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dc.contributor.authorRanmuthu, Chanuka D. S.
dc.contributor.authorMacKay, James W.
dc.contributor.authorCrowe, Victoria A.
dc.contributor.authorKaggie, Joshua D.
dc.contributor.authorKessler, Dimitri A.
dc.contributor.authorMcDonnell, Stephen M.
dc.date.accessioned2021-10-30T15:16:10Z
dc.date.available2021-10-30T15:16:10Z
dc.date.issued2021-10-30
dc.date.submitted2021-05-16
dc.identifier.others12891-021-04755-y
dc.identifier.other4755
dc.identifier.urihttps://www.repository.cam.ac.uk/handle/1810/330111
dc.description.abstractAbstract: Background: Quantitative magnetic resonance imaging (MRI) methods such as T1rho and T2 mapping are sensitive to changes in tissue composition, however their use in cruciate ligament assessment has been limited to studies of asymptomatic populations or patients with posterior cruciate ligament tears only. The aim of this preliminary study was to compare T1rho and T2 relaxation times of the anterior cruciate ligament (ACL) and posterior cruciate ligament (PCL) between subjects with mild-to-moderate knee osteoarthritis (OA) and healthy controls. Methods: A single knee of 15 patients with mild-to-moderate knee OA (Kellgren-Lawrence grades 2–3) and of 6 age-matched controls was imaged using a 3.0 T MRI. Three-dimensional (3D) fat-saturated spoiled gradient recalled-echo images were acquired for morphological assessment and T1ρ- and T2-prepared pseudo-steady-state 3D fast spin echo images for compositional assessment of the cruciate ligaments. Manual segmentation of whole ACL and PCL, as well as proximal / middle / distal thirds of both ligaments was carried out by two readers using ITK-SNAP and mean relaxation times were recorded. Variation between thirds of the ligament were assessed using repeated measures ANOVAs and differences in these variations between groups using a Kruskal-Wallis test. Inter- and intra-rater reliability were assessed using intraclass correlation coefficients (ICCs). Results: In OA knees, both T1rho and T2 values were significantly higher in the distal ACL when compared to the rest of the ligament with the greatest differences in T1rho (e.g. distal mean = 54.5 ms, proximal = 47.0 ms, p < 0.001). The variation of T2 values within the PCL was lower in OA knees (OA: distal vs middle vs proximal mean = 28.5 ms vs 29.1 ms vs 28.7 ms, p = 0.748; Control: distal vs middle vs proximal mean = 26.4 ms vs 32.7 ms vs 33.3 ms, p = 0.009). ICCs were excellent for the majority of variables. Conclusion: T1rho and T2 mapping of the cruciate ligaments is feasible and reliable. Changes within ligaments associated with OA may not be homogeneous. This study is an important step forward in developing a non-invasive, radiological biomarker to assess the ligaments in diseased human populations in-vivo.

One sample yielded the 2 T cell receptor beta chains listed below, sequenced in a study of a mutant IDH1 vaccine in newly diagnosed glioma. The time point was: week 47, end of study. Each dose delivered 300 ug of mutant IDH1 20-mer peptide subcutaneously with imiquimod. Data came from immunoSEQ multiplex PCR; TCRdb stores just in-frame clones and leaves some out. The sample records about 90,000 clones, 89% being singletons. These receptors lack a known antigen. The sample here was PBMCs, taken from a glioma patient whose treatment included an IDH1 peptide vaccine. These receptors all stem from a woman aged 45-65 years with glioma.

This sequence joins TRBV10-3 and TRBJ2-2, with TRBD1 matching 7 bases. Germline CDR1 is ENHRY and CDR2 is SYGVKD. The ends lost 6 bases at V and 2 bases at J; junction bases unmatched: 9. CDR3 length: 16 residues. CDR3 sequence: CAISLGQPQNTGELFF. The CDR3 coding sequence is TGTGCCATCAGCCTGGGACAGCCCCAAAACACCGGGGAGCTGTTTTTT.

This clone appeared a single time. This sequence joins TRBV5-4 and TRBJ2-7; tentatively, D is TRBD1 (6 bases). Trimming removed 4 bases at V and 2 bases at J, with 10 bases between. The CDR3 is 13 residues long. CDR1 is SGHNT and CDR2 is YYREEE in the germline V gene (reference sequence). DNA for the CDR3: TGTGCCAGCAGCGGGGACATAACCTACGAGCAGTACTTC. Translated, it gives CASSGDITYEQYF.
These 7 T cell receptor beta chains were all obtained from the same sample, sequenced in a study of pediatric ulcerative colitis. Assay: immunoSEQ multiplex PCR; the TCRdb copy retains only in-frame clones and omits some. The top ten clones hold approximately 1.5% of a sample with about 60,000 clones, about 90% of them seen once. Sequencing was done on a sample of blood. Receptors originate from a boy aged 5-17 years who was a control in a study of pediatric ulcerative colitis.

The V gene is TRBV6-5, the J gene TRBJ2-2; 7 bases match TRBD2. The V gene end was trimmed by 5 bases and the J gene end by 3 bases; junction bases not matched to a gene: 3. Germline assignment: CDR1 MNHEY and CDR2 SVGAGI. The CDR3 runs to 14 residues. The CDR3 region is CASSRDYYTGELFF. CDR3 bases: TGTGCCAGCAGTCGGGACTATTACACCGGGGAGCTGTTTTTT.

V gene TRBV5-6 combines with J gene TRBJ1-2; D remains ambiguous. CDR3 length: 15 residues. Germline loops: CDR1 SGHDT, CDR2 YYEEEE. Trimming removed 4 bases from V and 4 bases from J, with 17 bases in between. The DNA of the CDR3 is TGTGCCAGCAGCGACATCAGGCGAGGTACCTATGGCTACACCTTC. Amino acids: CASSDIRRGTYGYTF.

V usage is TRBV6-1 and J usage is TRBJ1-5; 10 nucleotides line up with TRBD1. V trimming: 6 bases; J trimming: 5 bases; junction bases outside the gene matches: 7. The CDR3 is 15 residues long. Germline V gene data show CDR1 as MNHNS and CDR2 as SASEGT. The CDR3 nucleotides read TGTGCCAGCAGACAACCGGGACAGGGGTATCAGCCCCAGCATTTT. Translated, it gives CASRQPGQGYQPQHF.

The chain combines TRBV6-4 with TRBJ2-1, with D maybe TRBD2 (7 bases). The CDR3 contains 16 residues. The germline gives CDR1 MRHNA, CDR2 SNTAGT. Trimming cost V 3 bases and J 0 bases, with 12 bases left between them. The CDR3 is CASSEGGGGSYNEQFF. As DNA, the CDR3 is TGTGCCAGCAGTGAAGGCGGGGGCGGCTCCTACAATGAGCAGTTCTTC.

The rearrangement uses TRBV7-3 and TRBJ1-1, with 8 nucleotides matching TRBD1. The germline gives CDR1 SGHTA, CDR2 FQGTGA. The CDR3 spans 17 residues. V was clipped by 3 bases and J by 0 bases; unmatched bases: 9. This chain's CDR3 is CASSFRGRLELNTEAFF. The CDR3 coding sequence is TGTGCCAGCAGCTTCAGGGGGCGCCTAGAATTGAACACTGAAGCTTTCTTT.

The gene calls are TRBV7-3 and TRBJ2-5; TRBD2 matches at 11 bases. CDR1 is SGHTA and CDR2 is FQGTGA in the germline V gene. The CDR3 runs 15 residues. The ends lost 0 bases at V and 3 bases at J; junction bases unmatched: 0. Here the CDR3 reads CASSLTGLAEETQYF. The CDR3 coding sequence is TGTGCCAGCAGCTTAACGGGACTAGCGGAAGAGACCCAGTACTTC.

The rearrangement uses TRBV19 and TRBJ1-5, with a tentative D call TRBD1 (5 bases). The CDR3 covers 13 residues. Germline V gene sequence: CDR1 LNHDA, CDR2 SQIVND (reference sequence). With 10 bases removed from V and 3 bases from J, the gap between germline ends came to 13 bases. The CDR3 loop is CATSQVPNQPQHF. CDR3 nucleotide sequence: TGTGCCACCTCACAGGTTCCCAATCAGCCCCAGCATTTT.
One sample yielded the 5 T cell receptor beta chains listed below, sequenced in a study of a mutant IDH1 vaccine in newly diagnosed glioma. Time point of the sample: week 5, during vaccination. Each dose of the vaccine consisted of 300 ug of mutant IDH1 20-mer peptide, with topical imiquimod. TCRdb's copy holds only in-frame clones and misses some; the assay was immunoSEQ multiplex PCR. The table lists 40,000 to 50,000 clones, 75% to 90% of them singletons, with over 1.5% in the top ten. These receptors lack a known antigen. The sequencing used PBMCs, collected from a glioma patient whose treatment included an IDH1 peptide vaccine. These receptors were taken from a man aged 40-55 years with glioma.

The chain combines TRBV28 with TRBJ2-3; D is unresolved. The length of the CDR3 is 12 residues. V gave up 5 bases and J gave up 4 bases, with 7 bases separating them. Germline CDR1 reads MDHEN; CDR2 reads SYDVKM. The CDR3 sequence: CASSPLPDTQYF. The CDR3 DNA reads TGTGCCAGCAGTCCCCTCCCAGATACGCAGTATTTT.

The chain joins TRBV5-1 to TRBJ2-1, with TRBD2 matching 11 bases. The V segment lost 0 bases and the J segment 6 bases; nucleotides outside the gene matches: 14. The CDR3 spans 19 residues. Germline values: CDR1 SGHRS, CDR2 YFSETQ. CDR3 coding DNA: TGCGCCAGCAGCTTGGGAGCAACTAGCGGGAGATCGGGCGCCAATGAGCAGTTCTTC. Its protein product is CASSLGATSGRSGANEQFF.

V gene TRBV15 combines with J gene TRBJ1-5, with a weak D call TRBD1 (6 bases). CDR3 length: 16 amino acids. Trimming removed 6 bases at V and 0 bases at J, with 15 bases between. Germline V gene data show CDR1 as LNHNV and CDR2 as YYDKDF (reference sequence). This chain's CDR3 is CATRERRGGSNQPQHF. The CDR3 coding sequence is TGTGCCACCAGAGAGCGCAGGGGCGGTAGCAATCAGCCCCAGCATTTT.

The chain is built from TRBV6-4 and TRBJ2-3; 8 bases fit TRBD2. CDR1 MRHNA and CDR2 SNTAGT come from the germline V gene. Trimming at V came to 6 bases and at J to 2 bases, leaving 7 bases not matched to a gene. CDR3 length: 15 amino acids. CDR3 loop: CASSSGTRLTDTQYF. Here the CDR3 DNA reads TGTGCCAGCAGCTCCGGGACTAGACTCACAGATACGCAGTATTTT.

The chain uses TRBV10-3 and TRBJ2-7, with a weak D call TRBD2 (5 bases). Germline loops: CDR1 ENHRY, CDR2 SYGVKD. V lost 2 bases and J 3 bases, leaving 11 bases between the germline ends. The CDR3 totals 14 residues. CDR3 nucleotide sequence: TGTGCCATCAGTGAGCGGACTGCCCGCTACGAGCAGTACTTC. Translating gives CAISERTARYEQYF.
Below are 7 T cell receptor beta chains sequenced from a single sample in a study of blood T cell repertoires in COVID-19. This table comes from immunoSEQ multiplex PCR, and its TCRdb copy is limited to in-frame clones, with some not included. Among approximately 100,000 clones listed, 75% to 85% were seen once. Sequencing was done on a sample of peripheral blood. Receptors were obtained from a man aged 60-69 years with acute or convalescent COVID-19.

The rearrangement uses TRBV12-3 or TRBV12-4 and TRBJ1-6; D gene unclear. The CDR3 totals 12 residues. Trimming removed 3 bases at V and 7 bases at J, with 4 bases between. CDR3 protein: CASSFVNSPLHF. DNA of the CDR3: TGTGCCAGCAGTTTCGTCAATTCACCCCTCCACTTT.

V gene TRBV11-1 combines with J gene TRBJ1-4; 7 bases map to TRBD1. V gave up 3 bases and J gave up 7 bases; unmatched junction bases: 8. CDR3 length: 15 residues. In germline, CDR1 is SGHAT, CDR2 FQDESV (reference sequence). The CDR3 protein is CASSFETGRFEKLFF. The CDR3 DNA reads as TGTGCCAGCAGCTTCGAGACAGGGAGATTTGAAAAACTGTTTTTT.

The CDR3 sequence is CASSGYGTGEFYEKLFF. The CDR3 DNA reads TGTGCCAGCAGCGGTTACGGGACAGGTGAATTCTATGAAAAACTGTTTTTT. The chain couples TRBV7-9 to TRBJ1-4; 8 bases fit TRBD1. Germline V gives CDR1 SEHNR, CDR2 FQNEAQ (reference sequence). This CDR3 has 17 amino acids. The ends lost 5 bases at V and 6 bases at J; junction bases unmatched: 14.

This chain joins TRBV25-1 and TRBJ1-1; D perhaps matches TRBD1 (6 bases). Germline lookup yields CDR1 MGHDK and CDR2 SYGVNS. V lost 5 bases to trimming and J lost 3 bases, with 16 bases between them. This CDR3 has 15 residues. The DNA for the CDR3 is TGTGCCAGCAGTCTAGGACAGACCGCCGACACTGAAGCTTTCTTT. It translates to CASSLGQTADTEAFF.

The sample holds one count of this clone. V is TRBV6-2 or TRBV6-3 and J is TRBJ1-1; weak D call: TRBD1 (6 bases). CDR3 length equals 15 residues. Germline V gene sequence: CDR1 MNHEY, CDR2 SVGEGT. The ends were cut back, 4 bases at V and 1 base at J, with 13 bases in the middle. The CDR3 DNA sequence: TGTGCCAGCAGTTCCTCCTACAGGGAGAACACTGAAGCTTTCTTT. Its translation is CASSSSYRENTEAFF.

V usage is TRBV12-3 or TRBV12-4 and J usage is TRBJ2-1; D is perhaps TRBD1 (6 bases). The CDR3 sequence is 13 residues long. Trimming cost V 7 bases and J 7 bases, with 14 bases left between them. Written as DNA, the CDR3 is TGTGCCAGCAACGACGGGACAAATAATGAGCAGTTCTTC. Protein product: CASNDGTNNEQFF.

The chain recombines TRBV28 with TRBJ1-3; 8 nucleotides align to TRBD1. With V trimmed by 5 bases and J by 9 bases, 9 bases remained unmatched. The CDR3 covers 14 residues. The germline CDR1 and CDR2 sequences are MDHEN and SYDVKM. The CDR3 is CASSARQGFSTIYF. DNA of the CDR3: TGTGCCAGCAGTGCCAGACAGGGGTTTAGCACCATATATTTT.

dc.languageen
dc.publisherBioMed Central
dc.subjectResearch
dc.subjectT1rho mapping
dc.subjectT2 mapping
dc.subjectAnterior cruciate ligament
dc.subjectPosterior cruciate ligament
dc.subjectOsteoarthritis
dc.titleQuantitative analysis of the ACL and PCL using T1rho and T2 relaxation time mapping: an exploratory, cross-sectional comparison between OA and healthy control knees
dc.typeArticle
dc.date.updated2021-10-30T15:16:09Z
prism.issueIdentifier1
prism.publicationNameBMC Musculoskeletal Disorders
prism.volume22
dc.identifier.doi10.17863/CAM.77555
dcterms.dateAccepted2021-09-28
rioxxterms.versionofrecord10.1186/s12891-021-04755-y
rioxxterms.versionVoR
rioxxterms.licenseref.urihttp://creativecommons.org/licenses/by/4.0/
dc.identifier.eissn1471-2474


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